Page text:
With roots tracing back to winter festivals in the early 1900s, the annual SnowDays festival in Banff and Lake Louise is a reason for non-skiers to spend at least one winter day in Banff National Park.
SnowDays first attracted our attention back in 2012, when we earned a special geocoin for completing the SnowDays geocaching challenge. We also accepted the Parks Canada SnowDays geocaching challenge in 2015.
SnowDays continues to evolve over the years. It used to be a full month of events and activities; in 2020, SnowDays runs from January 15 – 26 and features an international ice carving competition/exhibition at Lake Louise, snow sculpture exhibitions in and around Banff, a family-friendly play zone in Banff and more. Full details are here.
We got out and about on a beautiful mid-winter weekday that included a stop in Banff for sunrise photography at Vermillion Lakes followed by a walk through the townsite to check out the snow sculptures, a scenic drive to Lake Louise to admire the ice sculptures and take a walk on Lake Louise, finishing up with another stop in Banff to enjoy a late lunch at Park Distillery Restaurant & Bar.
Vermillion Lakes Sunrise
Just when we started to doubt there’d be any sunrise colour, we heard whoops of joy from the photographers further down the shoreline, as the first blush of pink tinged the clouds. After that, it was a matter of patience, tweaking settings and even moving a time or two to be sure we came away with some lovely images from this can’t miss photo stop.
By the time we packed up our camera gear, walked to our vehicle, drove to the Banff visitor center and parked, we had more than enough light to view the snow sculptures along Bear Street and at the Banff High School just across from the visitor center. While there’s no official competition between the snow sculpting teams, they clearly put a lot of thought and talent into their creations.
There are also snow sculptures at the Mt Norquay and Sunshine Village ski hills.
Scenic Drive to Lake Louise
The drive from Banff to Lake Louise was scenic and sloppy – there were snow plows out trying to clear more snow from the highway, but our car definitely needs a wash!
We stopped at the rest area near Castle Mountain, where the top of the castle was shrouded in clouds. In fact, low clouds draped parts of most mountains in the area. Except for the parking area, the snow here was very deep and we fastened on gaiters before venturing off the plowed parking area.
Despite arriving at the Lake Louise public parking lot at basically the same time as four bus loads of school kids and two bus loads of tourists, we found parking without any trouble. (NOTE: parking might be a challenge on weekends during SnowDays.)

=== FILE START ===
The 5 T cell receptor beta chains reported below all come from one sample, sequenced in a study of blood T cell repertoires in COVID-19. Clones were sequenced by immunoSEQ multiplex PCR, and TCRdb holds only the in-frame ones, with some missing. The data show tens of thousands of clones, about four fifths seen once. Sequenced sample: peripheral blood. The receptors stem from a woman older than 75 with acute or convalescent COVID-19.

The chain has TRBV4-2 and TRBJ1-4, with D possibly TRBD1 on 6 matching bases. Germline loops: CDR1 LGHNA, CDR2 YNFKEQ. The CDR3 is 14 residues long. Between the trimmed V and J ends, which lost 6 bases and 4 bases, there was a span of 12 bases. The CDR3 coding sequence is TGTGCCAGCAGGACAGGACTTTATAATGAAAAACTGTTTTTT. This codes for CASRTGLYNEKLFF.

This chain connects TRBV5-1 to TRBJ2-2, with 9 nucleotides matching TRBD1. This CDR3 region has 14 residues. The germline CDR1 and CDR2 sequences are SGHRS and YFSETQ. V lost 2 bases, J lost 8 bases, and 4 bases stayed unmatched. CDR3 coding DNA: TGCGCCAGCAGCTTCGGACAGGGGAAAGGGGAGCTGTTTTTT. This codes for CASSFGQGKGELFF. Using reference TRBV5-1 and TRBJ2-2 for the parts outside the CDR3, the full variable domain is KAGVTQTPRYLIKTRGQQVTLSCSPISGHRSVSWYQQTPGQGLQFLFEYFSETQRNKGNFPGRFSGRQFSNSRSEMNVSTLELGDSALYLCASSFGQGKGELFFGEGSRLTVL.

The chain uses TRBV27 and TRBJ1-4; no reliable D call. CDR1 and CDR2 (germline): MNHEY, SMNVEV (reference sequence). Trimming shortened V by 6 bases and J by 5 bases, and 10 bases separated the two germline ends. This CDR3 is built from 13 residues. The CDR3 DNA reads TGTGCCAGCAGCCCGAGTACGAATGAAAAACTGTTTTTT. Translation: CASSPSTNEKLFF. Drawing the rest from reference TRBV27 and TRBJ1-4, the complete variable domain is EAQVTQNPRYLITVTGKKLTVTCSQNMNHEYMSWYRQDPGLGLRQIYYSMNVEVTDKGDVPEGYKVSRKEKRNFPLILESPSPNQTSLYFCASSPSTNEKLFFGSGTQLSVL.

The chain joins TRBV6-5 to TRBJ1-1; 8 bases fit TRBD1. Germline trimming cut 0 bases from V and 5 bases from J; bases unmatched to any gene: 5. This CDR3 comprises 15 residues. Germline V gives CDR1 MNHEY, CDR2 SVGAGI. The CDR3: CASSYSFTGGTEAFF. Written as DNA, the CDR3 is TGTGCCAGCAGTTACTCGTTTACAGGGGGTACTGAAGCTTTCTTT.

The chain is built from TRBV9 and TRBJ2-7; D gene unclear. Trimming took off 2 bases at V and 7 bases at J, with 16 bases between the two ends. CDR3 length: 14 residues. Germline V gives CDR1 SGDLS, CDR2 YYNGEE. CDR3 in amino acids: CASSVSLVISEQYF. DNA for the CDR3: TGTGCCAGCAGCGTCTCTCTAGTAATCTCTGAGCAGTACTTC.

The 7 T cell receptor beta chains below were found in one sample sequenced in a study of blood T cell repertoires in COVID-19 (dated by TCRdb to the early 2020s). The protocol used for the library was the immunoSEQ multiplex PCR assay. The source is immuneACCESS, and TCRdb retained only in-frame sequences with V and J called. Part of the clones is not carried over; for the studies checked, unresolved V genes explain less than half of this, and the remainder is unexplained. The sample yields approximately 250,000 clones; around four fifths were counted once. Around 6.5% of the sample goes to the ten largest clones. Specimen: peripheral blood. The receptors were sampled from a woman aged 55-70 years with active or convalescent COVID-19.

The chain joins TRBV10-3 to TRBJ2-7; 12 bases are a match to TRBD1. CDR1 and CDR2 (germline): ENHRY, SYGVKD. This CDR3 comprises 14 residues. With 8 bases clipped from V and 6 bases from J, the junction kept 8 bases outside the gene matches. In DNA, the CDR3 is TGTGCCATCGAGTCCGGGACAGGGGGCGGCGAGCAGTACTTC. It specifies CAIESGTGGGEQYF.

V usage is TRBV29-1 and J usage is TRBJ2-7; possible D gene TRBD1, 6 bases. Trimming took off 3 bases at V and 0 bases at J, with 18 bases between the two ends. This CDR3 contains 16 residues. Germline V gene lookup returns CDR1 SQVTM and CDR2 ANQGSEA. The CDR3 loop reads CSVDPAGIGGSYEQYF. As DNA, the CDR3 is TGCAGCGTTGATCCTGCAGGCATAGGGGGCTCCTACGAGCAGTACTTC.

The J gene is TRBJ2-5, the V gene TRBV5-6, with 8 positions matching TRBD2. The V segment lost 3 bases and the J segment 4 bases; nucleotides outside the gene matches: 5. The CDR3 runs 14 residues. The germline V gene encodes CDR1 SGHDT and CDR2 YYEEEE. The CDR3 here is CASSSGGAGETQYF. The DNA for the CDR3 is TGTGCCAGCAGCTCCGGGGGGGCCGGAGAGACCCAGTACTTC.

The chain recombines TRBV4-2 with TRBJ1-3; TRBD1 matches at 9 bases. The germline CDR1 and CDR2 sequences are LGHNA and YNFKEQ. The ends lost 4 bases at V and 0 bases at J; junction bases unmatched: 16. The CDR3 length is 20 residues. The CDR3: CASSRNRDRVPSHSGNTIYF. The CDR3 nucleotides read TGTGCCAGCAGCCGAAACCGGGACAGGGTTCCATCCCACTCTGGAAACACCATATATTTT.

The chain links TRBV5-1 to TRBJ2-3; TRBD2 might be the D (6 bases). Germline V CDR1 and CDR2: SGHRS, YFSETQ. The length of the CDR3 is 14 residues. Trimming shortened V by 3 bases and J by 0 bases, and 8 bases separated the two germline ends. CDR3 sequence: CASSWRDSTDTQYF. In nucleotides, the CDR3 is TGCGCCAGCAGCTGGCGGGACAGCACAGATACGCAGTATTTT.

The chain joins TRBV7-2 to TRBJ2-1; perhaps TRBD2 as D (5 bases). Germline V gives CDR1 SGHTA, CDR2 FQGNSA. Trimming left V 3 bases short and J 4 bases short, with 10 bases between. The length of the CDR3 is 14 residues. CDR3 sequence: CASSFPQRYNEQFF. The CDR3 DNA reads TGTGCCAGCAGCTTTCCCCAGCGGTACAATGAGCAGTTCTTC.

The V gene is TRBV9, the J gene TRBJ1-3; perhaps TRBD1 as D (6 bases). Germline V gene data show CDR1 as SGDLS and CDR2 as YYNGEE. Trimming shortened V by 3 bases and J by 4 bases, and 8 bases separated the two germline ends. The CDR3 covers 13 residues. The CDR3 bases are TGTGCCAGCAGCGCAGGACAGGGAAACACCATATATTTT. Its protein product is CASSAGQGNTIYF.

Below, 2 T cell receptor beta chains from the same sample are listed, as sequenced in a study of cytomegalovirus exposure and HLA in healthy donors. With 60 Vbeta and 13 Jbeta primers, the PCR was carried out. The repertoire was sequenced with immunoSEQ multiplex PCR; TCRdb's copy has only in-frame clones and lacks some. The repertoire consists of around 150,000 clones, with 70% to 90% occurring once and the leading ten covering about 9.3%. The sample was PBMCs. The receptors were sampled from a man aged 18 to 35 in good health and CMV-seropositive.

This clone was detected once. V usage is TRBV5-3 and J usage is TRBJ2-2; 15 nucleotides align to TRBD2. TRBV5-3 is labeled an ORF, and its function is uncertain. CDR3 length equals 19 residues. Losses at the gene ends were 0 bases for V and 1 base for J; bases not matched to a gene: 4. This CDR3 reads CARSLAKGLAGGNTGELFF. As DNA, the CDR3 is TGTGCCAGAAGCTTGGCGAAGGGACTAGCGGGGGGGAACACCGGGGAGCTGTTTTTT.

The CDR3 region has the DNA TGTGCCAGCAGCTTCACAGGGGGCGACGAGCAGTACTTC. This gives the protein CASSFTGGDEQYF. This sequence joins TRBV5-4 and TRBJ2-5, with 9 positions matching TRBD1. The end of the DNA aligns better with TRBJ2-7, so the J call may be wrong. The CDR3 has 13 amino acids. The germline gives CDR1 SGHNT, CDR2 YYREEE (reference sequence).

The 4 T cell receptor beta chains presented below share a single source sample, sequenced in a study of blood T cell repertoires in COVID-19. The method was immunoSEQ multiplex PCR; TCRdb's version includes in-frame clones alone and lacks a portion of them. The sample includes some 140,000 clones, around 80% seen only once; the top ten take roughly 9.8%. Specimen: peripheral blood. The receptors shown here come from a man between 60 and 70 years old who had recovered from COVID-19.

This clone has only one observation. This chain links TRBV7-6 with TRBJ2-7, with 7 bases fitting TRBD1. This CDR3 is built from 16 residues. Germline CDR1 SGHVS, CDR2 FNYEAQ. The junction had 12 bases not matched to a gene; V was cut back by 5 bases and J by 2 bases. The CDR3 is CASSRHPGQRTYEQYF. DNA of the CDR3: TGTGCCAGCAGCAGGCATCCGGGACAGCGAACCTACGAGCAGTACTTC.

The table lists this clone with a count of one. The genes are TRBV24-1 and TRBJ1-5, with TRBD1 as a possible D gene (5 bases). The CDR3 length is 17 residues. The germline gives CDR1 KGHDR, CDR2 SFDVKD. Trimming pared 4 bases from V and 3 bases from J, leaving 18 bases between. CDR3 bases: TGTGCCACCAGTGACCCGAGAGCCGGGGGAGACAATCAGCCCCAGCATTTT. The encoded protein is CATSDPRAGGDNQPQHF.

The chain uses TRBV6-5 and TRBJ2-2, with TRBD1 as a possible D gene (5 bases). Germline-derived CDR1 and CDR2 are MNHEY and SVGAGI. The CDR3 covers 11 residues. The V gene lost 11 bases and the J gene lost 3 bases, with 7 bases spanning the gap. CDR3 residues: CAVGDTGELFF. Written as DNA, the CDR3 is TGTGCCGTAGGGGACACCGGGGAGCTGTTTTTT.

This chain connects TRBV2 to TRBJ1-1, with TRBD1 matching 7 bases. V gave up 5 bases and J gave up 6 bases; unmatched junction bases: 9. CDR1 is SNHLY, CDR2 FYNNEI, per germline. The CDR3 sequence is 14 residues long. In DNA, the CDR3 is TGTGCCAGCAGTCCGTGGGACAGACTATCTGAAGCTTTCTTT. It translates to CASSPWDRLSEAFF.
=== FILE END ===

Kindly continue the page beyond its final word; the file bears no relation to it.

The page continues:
The ice carvings were fantastic! We did the rounds twice, and the second time there was just enough sun peaking around Fairview that the sun made the ice glow! 🙂
Velo-Muse is the 2020 sculpture from Team Ledus, winners of the 2019 ice carving competition. As last year’s winners, their current year sculpture was at the centrepiece location:
The 2020 winning sculpture is Legend of the Sun Catcher by Team Sakha.
All the sculptures are lit with a couple of lights stuck into the snow. It would be a completely different experience to view them at night. No doubt the illumination would be beautiful. But the beautiful natural surroundings would disappear into the dark. We would like to see the ice sculptures at night some year, but aren’t excited about the idea of driving back from Lake Louise after dark. We’ll be checking out ROAM transit possibilities and/or scouting for a deal on a hotel room to make this happen in the future.
Thanks to the crowds, even on a weekday, it’s a challenge to photograph the ice sculptures without including strangers. Mr GeoK was persistent and often got down low to get clean shots.
NOTE: there is an admission charge to view the ice sculptures during peak viewing times on Saturdays and Sundays. See the SnowDays web page for specifics.
Lake Louise Walk
After making the rounds of the ice sculptures (twice), we decided to enjoy the sunshine and take advantage of the thick ice by walking for a ways on Lake Louise. Several visitors walked the entire length of the lake, to the base of the Plain of Six Glaciers.
The famous Chateau Lake Louise ice castle is still under construction, but what’s up is already beautiful. Staff were flooding the cleared recreational skating surface while we were there and hundreds of people, including plenty of school kids, were enjoy a skate on one of the world’s most beautiful skating surfaces.
On our way back to the parking area, we noticed the snow load on the roof over the trail information signs. A cooperative tourist took our photo and we appreciate that one of his fellow travelers nudged his arm to adjust the framing!
After completing the scenic drive back to Banff, we stopped in at Park Distillery Restaurant & Bar for a delicious late lunch, including a featured SnowDays cocktail – the refreshing Cirka Du Soleil – recommended by our server. As for food, I recommend the roasted autumn vegetable salad; Mr GeoK usually goes for the roast chicken. 🙂
Planning to take in SnowDays? Pack your camera and your skates and get out and about in Banff National Park before SnowDays is over (until next year).
2 thoughts on “Out and About in Banff National Park for SnowDays”
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Oh. My. Goodness! I was excited when I read your post title because you always have such amazing photos….but this…..! the sunrise shots are beyond stunning. The snow sculptures and ice carvings are incredible. I’ve never seen anything like this (mainly because I don’t like to be in cold weather!). Thank you for sharing you visit to such a beautiful place. xoxox